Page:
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Let $\mathbb{F}_2=\{0,1\}$ be the field with two elements, and let $u:\mathbb{F}_2^n\rightarrow \mathbb{F}_2$. Suppose that $n$ is odd.

Is it possible that $$ \sum_{x \in \mathbb{F}_2^n}(-1)^{u(x)+u(x+a)}= 0, $$ for every $a \neq 0$ in $\mathbb{F}_2^n$?

I treat the sum here as natural number, not as an element of $\mathbb{F}_2$.


This question arose in the context of this question. (Trying to derive a lower bound on the approximate multiplicativity of a Boolean function). When $n$ is even there are such functions; this is related to Bent functions.

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  • $\begingroup$ @PeterMueller The OP reask their question with the additional condition that $n$ is odd. $\endgroup$
    – Zerox
    Mar 5, 2022 at 18:53

1 Answer 1

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I think the answer is no. To see this, observe that \begin{equation*} \left(\mathbb{E}_{\mathbf{x}}[(-1)^{u(\mathbf{x})}]\right)^2=\mathbb{E}_{\mathbf{x}}[(-1)^{u(\mathbf{x})}]\mathbb{E}_{\mathbf{y}}[(-1)^{u(\mathbf{y})}]=\mathbb{E}_{\mathbf{x},\mathbf{y}}[(-1)^{u(\mathbf{x})+u(\mathbf{y})}]=\mathbb{E}_{\mathbf{x},\mathbf{a}}[(-1)^{u(\mathbf{x})+u(\mathbf{x}+\mathbf{a})}], \end{equation*} where we use independence and then rewriting $\mathbf{y}=\mathbf{x}+\mathbf{a}$, and where all expectations are uniform over $\mathbb{F}_2^n$. The assumption then is that for $\mathbf{a}=\mathbf{0}$, the expectation over $\mathbf{x}$ is clearly $1$, while for all other values of $\mathbf{a}$, the expectation over $\mathbf{x}$ is $0$. It follows that \begin{equation*} \left(\mathbb{E}_{\mathbf{x}}[(-1)^{u(\mathbf{x})}]\right)^2 = \frac{1}{2^n}\iff \mathbb{E}_{\mathbf{x}}[(-1)^{u(\mathbf{x})}] = \frac{\pm 1}{2^{n/2}} \end{equation*} However, it's not hard to see that this expectation must also be an integer multiple of $1/2^n$. But then this integer must be $\pm 2^{n/2}$, but this is integral if and only if $n$ is even.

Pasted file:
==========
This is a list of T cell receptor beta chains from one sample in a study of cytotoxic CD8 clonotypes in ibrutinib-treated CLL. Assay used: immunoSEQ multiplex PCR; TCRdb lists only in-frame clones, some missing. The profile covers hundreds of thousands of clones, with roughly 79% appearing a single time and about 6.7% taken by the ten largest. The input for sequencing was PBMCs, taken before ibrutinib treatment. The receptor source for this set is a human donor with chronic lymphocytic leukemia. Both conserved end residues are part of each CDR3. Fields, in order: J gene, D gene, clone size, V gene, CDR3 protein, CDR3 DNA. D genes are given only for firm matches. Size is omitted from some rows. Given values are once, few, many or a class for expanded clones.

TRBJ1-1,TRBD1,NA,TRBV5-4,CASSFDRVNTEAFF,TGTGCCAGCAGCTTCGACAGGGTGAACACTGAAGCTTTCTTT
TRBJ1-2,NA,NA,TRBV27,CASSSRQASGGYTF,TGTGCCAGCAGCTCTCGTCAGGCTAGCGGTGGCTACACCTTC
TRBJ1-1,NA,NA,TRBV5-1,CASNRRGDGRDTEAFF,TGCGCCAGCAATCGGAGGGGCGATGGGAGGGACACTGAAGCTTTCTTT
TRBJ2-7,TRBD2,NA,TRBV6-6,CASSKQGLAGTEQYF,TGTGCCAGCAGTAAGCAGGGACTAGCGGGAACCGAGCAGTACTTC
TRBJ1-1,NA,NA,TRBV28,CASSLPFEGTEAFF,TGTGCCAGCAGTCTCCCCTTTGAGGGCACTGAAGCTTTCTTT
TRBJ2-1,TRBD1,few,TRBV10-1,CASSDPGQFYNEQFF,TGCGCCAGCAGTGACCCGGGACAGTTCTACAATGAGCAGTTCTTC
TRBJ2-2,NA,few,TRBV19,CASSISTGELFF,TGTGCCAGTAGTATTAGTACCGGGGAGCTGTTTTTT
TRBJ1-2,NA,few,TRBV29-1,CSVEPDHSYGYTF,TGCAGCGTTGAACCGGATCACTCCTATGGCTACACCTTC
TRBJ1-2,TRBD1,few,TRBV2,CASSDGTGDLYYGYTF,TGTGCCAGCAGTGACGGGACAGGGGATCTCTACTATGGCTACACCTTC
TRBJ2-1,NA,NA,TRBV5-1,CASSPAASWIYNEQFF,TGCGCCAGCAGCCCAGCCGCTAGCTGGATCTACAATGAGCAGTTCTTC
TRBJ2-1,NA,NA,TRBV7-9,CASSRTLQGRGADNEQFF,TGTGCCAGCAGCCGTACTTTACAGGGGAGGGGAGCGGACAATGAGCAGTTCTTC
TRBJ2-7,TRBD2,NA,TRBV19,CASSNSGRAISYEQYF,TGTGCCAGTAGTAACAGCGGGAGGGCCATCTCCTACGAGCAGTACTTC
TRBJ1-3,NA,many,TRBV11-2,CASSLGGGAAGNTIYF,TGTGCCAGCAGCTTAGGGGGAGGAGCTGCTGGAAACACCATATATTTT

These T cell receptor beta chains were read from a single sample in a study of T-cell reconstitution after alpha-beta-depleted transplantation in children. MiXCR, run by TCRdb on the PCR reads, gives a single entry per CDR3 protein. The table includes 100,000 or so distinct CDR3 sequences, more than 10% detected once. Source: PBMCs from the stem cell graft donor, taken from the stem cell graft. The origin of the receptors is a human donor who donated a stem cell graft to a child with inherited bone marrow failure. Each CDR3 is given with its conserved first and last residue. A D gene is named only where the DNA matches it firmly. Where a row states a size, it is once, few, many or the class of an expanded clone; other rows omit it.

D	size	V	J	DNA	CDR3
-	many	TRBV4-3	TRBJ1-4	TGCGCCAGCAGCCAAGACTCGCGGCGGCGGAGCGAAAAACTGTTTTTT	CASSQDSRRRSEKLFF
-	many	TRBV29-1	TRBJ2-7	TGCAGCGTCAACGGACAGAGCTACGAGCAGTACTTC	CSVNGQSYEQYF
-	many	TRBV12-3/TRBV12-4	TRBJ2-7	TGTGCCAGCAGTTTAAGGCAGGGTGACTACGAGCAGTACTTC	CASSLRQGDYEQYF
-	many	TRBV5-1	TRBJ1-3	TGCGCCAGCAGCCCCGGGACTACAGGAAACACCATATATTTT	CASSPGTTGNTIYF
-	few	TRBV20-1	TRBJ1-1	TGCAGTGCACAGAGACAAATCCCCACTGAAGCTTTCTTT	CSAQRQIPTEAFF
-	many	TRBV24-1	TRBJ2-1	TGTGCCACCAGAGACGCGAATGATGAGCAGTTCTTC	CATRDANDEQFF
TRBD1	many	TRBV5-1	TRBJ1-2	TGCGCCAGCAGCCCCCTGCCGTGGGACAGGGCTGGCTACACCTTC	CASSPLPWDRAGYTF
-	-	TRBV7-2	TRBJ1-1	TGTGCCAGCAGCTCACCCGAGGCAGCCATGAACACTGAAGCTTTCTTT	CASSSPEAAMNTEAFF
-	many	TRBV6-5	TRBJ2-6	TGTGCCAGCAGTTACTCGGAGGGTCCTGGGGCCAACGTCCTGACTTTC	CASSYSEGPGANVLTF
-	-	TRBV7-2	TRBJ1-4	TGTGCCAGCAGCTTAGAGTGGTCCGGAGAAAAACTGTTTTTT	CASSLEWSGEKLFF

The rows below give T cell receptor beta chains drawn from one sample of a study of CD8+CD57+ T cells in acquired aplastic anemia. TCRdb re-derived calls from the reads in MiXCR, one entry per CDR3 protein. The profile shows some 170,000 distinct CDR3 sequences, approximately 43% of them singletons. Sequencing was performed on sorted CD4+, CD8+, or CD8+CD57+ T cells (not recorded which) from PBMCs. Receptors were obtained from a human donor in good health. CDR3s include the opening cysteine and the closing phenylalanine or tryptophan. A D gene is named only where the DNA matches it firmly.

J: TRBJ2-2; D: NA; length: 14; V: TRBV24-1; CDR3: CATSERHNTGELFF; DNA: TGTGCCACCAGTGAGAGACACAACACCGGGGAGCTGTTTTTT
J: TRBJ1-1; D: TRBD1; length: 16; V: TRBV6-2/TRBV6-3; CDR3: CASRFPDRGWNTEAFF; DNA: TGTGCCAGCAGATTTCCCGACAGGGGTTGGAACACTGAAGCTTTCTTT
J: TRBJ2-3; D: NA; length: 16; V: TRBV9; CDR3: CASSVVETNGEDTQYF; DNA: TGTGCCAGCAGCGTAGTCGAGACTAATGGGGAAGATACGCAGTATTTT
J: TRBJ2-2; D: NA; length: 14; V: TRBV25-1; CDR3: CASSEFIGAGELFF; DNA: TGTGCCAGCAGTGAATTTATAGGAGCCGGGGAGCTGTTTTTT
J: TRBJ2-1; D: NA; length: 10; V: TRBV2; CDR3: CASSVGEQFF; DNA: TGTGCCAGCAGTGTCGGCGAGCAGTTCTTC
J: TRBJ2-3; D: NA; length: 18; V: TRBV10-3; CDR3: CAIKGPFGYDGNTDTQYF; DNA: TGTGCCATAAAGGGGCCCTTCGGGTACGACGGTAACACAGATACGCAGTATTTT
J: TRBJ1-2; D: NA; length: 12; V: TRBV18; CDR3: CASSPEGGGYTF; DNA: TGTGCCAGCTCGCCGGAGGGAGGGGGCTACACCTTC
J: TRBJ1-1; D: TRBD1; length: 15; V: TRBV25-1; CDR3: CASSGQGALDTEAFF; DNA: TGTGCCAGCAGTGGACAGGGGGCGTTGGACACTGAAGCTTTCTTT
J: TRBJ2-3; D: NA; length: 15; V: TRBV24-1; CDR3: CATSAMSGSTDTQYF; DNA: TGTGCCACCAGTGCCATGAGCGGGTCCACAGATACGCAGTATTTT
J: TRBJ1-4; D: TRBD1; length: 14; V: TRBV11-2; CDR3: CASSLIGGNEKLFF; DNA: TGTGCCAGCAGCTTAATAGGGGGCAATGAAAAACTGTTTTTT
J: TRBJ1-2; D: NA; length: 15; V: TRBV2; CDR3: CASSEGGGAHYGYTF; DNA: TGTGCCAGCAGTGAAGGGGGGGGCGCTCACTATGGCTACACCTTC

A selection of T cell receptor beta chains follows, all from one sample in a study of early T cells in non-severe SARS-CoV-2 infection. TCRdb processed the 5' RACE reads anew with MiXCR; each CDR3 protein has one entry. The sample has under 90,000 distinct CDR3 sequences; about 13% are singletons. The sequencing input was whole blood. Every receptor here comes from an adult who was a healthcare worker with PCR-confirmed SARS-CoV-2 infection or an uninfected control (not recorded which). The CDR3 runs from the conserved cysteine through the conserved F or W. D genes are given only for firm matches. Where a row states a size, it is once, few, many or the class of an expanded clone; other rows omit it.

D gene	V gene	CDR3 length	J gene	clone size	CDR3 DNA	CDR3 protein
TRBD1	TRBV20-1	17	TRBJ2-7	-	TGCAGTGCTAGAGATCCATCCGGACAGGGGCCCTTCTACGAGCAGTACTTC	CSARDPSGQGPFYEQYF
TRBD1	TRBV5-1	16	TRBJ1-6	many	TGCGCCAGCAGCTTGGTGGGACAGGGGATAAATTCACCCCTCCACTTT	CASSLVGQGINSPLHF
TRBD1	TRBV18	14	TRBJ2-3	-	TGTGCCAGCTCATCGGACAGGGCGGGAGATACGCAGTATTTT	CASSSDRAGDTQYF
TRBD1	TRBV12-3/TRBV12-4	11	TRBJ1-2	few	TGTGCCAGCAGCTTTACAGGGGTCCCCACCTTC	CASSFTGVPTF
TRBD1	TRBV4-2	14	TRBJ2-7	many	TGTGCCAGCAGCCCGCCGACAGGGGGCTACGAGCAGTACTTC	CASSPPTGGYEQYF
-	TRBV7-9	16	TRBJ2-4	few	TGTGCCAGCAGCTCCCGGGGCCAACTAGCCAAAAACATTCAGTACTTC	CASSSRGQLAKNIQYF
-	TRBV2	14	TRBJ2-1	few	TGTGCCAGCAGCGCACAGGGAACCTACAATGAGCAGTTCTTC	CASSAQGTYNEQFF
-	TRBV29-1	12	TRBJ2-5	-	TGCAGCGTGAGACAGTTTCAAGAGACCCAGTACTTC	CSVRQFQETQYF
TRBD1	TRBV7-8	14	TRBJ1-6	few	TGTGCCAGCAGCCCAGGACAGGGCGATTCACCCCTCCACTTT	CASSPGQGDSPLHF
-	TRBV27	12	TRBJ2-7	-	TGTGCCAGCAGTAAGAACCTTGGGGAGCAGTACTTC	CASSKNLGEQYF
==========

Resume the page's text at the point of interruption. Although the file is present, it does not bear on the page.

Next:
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  • $\begingroup$ Wow, that is a very beautiful argument! Thanks. $\endgroup$ Mar 5, 2022 at 19:00
  • $\begingroup$ You might be interested in the following follow-up question. I think that I was able to use your argument to squeeze a bit more information, namely to show that the relevant quantity needs to be "far away" from zero. Here: mathoverflow.net/questions/417592/… $\endgroup$ Mar 7, 2022 at 13:34
  • $\begingroup$ BTW, I will happily give you credit for this argument in the follow-up question, if you want. (I am just studying this material and enjoy playing with it. There is no heavy goal here). $\endgroup$ Mar 7, 2022 at 13:36

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